March 15, 1962 (age 56)|
|Residence||Montgomery County, Pennsylvania|
|Education||Central Bucks High School West, Pennsylvania|
Lehigh University (B.A.)|
University of Pennsylvania (J.D.)
|Occupation||SiriusXM host, CNN and CNN International host, columnist, author, political analyst, lawyer|
Michael A. Smerconish (born March 15, 1962) is an American radio host and television presenter, newspaper columnist, author, and lawyer. He broadcasts The Michael Smerconish Program weekdays from 9:00 a.m. to noon EST on SiriusXM's POTUS Channel (124) and hosts the CNN and CNN International program Smerconish at 9:00 a.m. EST on Saturdays. He is also a Sunday newspaper columnist for The Philadelphia Inquirer. Smerconish has authored seven books, including six non-fiction works and one novel. He is also of counsel to the Philadelphia law firm of Kline & Specter.
Early life and education
Smerconish was born in Doylestown, Pennsylvania, the son of Florence (Grovich) and Walter Smerconish. In 1980, he graduated from Central Bucks High School West, a public high school in Doylestown, Pennsylvania. In 1984, he graduated Phi Beta Kappa and received his B.A. from Lehigh University; in 1987, he received his Juris Doctor degree from the University of Pennsylvania Law School.
Smerconish has been awarded two honorary doctorates for Humane Letters; the first while delivering the commencement address at Widener University on May 26, 2016, and the second while delivering the commencement address at Delaware Valley University on May 19, 2018.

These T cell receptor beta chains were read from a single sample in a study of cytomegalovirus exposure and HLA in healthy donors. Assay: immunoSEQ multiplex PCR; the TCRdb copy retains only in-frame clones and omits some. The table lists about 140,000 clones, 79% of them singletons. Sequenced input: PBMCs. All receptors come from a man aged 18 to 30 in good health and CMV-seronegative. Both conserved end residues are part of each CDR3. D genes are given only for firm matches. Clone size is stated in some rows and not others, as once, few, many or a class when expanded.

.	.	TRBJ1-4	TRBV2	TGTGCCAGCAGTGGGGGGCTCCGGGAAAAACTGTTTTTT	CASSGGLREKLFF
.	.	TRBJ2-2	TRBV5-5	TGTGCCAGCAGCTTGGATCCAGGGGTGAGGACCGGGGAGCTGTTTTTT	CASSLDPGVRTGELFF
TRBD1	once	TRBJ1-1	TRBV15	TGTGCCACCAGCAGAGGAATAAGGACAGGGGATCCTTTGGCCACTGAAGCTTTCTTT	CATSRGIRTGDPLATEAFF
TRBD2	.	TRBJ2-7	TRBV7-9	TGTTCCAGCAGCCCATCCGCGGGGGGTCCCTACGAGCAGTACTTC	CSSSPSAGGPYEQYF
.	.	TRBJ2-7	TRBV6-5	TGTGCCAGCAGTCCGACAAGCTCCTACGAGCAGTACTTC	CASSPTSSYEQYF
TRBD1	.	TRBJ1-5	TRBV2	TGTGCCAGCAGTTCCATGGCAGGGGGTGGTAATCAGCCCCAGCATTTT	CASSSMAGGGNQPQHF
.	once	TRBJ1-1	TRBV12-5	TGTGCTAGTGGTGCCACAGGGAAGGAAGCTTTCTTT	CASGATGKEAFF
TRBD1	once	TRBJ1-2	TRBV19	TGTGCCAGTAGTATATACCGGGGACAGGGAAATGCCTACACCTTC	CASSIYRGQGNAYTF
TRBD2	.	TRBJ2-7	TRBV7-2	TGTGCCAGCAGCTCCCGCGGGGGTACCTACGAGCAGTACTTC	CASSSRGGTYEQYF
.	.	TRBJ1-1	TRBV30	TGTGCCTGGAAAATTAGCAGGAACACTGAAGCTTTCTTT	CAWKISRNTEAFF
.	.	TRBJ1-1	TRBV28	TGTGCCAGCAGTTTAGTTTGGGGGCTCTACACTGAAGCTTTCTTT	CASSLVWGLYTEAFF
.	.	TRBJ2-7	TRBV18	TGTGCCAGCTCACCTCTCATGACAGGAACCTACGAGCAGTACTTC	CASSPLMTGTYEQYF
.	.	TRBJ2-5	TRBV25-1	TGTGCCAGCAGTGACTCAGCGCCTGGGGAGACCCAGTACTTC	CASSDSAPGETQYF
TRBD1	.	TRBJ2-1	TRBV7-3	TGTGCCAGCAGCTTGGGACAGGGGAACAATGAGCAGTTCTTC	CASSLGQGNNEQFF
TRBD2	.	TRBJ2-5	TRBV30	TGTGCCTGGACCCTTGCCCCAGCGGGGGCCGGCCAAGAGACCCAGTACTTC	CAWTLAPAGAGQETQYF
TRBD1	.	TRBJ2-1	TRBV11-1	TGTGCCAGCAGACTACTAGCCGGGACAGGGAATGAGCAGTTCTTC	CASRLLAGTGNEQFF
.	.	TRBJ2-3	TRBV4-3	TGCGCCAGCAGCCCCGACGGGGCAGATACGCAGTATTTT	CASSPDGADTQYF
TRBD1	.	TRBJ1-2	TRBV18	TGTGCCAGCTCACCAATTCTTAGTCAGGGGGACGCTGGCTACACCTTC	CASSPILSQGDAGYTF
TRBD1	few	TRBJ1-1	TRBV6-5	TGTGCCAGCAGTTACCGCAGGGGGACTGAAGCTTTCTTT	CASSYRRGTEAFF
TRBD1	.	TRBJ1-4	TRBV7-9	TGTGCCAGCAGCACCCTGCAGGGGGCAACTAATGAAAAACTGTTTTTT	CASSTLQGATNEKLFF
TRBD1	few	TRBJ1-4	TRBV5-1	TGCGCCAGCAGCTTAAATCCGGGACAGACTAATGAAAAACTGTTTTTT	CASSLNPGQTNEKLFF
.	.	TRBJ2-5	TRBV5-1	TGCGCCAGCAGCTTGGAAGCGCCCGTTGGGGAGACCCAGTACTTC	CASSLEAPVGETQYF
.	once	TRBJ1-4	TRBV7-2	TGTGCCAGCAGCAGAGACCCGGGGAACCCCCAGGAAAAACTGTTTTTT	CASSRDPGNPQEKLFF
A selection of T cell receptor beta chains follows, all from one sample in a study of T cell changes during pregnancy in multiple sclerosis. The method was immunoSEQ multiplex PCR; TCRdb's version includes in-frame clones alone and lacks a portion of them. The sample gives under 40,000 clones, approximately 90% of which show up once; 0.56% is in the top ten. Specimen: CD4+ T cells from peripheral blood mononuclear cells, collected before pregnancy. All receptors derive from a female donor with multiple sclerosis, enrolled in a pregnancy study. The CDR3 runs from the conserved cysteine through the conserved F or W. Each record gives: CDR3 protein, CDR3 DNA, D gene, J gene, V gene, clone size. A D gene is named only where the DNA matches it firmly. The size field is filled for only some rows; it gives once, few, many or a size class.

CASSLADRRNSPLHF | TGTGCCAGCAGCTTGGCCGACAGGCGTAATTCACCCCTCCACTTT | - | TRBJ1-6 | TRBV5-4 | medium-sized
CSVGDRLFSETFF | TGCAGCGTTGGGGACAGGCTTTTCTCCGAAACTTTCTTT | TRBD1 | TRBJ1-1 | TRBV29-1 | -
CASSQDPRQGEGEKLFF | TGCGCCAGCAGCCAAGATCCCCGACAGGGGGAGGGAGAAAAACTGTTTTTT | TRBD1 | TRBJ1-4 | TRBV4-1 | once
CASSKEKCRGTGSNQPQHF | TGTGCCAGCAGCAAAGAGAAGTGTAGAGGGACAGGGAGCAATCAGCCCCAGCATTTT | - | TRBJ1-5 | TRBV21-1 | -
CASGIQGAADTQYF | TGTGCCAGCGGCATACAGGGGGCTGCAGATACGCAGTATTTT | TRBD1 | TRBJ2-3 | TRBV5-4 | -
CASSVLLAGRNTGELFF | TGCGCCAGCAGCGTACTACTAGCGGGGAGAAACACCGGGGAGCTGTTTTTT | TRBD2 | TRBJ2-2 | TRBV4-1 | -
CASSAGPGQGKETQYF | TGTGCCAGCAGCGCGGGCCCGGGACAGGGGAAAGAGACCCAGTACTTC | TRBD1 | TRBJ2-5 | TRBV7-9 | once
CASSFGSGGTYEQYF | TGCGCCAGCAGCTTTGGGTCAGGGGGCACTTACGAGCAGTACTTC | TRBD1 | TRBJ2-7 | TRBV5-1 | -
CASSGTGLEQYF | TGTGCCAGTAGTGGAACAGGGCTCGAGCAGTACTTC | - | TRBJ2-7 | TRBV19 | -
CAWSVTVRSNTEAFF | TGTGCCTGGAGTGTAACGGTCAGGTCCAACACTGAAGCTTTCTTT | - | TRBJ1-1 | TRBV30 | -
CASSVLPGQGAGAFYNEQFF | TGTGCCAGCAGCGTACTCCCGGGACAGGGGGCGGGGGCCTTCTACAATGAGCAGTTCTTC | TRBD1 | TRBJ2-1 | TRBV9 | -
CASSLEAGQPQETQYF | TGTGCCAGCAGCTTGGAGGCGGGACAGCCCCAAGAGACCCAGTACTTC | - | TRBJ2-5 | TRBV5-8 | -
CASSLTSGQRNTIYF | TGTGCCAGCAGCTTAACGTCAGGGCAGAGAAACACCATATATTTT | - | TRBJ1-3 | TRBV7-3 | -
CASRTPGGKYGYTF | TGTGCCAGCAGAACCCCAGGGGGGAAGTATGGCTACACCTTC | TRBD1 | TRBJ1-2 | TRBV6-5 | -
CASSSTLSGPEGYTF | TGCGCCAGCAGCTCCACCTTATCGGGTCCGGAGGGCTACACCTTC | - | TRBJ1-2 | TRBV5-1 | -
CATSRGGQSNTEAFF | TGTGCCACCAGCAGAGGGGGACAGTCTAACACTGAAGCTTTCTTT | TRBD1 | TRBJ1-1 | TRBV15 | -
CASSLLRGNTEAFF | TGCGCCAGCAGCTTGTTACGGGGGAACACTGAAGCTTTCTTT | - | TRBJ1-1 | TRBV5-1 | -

While in his early teens, despite being raised in a Republican household, Smerconish began to correspond with the then–Democratic Mayor of Philadelphia, Frank L. Rizzo. Eventually, the two would meet and establish a close relationship. But Smerconish’s formal start in politics came in the spring of 1980 when his father competed unsuccessfully in a Republican primary for the Pennsylvania state legislature. Smerconish worked tirelessly in his father’s campaign during his own senior year in high school, during which he registered to vote for the first time. Despite his father’s election loss, Smerconish was smitten with GOP politics, having met both Ronald Reagan and George H.W. Bush during the build-up to the Pennsylvania Primary.
In 1980, Smerconish founded the organization Lehigh University Youth for Reagan/Bush, and after a campaign visit by Ambassador George H.W. Bush to the Bethlehem Steel plant, he was recruited to be an advance man for the future Vice President. While a full-time student at the University of Pennsylvania Law School, Smerconish ran for the Pennsylvania state legislature, losing the Republican Primary by 419 votes. He continued at Penn Law while working nearly full-time running political campaigns. In 1986, he was responsible for managing the City of Philadelphia arm of Senator Arlen Specter’s re-election campaign, and in 1987, Smerconish served as Frank Rizzo’s Political Director in the former mayor’s losing bid to retake City Hall as a Republican. After graduating from Penn Law, Smerconish opened up a title insurance agency with his brother Wally before being appointed, at age 29, by the administration of President George H.W. Bush to serve as the Department of Housing and Urban Development's Regional Administrator for Philadelphia Region III (consisting of Delaware, Maryland, Pennsylvania, Virginia, West Virginia, and the District of Columbia) under Secretary Jack Kemp.